Short version: If I am 26 now and have a bachelors in accounting, is it realistic to have a shot at masters or doctorate level (bio)statistics by mid to late 30s? Assuming I prepare now.
Long version: I am a math and science lover. I read about both as a hobby and am learning Python and enjoy it too recently. Upon reading some papers in the Journal of Biometrics & Biostatistics I thought I found a field interested in the same things as I - critically examining the methodology of how studies are performed (I'm aware there's more to this area however).
I'm also pragmatic though, which is why I never went with science in college. Right now my plan is to continue in accounting, get my CPA, and be financially independent in ~10 years. Throughout this time I want to set myself up as best I can for a second career in statistics/science, by taking courses or pursuing a part time masters degree if possible.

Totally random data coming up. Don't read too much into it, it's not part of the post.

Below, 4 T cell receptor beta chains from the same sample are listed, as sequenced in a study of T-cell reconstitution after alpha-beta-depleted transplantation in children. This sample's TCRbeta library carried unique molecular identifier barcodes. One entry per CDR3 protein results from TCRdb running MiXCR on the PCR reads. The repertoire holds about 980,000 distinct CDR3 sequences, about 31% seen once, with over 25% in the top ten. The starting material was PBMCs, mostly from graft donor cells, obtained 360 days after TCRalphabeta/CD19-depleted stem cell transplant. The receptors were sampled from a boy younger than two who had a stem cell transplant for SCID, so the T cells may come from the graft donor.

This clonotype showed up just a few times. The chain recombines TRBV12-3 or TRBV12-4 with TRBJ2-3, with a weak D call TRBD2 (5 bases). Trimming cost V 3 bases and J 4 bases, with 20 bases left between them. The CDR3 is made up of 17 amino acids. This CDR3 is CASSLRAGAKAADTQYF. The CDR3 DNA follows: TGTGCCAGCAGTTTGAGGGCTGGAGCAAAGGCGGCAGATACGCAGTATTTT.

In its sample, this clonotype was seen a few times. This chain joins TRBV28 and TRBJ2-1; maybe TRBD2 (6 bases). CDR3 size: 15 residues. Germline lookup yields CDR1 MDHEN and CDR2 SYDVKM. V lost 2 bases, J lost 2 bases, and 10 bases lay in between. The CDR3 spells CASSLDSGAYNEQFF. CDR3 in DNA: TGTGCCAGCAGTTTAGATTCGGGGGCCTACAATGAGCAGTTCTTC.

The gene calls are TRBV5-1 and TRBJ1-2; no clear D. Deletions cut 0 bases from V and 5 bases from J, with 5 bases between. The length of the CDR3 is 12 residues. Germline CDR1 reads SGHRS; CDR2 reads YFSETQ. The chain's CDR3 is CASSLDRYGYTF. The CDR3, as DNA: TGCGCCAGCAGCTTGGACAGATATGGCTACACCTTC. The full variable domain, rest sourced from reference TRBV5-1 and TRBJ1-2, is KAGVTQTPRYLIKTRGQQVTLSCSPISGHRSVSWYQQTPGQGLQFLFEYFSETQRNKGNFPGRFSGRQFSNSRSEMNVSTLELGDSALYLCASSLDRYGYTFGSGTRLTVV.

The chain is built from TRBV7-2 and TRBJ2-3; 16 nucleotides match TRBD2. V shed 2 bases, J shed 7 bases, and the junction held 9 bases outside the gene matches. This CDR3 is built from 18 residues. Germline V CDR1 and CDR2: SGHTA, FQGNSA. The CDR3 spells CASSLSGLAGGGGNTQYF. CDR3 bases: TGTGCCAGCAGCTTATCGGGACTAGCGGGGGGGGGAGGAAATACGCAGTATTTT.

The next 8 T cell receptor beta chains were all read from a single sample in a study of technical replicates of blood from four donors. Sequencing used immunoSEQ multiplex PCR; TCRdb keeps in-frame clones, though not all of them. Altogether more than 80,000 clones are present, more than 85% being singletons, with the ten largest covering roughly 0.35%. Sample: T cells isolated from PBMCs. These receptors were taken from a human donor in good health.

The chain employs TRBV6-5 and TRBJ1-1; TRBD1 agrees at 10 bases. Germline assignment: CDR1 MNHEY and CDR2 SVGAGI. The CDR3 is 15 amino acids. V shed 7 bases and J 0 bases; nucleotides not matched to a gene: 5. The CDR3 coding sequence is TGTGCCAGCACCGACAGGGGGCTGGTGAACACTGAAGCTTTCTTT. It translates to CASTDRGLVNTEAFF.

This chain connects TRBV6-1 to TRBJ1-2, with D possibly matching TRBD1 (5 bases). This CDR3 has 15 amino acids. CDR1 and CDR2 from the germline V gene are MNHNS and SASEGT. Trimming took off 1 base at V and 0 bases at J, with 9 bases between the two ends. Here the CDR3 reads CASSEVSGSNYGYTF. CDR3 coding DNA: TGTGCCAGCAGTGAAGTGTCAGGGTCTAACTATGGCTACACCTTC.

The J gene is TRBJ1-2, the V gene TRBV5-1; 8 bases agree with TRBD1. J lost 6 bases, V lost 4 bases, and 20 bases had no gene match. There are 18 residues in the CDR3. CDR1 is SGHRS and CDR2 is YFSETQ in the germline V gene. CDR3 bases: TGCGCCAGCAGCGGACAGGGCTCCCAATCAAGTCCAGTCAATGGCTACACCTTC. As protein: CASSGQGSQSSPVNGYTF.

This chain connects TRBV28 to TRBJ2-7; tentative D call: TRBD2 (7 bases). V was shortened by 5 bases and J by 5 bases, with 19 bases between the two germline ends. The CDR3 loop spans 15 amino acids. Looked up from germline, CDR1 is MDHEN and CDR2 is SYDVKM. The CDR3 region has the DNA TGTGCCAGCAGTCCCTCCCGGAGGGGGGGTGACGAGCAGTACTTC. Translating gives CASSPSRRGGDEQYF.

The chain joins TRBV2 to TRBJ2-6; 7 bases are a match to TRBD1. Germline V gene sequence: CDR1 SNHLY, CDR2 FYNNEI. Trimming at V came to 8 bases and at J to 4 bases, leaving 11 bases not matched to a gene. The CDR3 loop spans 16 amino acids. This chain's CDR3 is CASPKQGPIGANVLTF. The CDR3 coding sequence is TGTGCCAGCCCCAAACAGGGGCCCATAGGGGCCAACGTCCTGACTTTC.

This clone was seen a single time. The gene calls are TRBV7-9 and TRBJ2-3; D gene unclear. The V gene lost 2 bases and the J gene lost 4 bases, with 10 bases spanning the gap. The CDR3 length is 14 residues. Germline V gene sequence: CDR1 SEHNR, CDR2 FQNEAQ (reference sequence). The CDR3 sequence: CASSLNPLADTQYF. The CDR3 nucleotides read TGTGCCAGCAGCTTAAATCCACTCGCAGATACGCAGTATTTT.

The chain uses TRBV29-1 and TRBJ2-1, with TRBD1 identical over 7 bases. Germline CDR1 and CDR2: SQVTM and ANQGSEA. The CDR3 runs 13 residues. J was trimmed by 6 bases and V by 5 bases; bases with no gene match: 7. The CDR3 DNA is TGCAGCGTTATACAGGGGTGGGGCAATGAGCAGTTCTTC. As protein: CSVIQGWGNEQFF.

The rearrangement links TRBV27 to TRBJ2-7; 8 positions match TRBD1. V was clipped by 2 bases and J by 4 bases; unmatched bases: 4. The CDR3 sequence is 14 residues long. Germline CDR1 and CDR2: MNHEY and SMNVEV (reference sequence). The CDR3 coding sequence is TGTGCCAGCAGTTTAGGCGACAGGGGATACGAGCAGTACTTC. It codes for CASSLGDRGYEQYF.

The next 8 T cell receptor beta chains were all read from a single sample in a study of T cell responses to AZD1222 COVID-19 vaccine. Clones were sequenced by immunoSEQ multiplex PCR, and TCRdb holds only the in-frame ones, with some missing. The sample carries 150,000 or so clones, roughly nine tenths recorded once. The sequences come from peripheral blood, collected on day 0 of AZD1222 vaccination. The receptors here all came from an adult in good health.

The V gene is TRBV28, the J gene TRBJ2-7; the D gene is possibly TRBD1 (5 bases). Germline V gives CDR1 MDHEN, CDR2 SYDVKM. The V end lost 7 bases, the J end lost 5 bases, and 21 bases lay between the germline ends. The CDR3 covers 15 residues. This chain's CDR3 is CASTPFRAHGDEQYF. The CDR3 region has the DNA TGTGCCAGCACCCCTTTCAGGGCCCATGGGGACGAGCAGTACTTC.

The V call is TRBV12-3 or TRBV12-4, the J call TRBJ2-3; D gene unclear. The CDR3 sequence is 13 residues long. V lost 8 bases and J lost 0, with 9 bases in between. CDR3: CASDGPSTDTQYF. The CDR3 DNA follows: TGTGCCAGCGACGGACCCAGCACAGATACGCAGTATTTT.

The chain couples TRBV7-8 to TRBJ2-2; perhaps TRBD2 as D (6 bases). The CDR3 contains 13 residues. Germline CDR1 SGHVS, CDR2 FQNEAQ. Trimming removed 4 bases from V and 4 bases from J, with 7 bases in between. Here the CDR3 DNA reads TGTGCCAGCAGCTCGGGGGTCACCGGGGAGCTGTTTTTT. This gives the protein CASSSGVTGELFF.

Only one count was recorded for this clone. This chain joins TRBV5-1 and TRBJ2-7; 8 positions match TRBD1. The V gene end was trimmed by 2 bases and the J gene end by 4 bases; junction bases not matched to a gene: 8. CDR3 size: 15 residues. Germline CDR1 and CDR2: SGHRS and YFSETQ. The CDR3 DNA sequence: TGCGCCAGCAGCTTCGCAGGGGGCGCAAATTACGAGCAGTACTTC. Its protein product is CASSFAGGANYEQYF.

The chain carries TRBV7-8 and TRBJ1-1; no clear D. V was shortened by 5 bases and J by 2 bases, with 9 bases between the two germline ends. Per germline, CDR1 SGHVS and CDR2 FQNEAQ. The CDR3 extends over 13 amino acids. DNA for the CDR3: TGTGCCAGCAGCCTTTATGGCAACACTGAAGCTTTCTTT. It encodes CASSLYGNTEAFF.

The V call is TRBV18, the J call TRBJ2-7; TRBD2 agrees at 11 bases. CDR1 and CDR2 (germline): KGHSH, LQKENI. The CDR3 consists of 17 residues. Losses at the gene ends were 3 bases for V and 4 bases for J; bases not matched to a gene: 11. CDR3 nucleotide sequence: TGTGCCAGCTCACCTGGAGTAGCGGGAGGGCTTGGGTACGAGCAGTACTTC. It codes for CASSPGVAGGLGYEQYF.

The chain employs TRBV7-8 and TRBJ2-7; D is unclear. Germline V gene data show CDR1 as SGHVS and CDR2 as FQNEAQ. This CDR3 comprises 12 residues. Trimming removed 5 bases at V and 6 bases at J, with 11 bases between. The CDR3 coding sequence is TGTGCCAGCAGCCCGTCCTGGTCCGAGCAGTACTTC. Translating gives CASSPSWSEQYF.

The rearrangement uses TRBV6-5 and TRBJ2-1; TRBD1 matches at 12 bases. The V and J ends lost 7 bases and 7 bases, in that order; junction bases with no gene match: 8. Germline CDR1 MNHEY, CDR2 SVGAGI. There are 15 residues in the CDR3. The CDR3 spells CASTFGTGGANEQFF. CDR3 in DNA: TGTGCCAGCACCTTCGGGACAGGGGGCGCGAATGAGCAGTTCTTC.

Why not pursue this now? I value financial independence. It is a risk I can't take to go back to school now and have more debt when I'm already set up to have a good career as is. If the option exists to explore statistics later in life in a relatively risk-free way then the choice is clear, no?
Am I wrong to think there is any hope of exploring stats by mid-30s? The biggest issue i foresee is having to relocate for school or a job. But perhaps after some number of years away I could return to my area and I'd be fine with that.
Can anyone advise if years from now (age 30-32 for example) pursuing a part-time masters in applied statistics is wise or optimal in light of my ideals?
Is there any hope of getting into a biostatistics doctorate program if I am in my late 30s but have completed a masters in statistics along with great GRE scores and research experience/publications?
Is it realistic to reach out to professors/researchers while I am unaffiliated with a university to do volunteer work in order to gain research experience?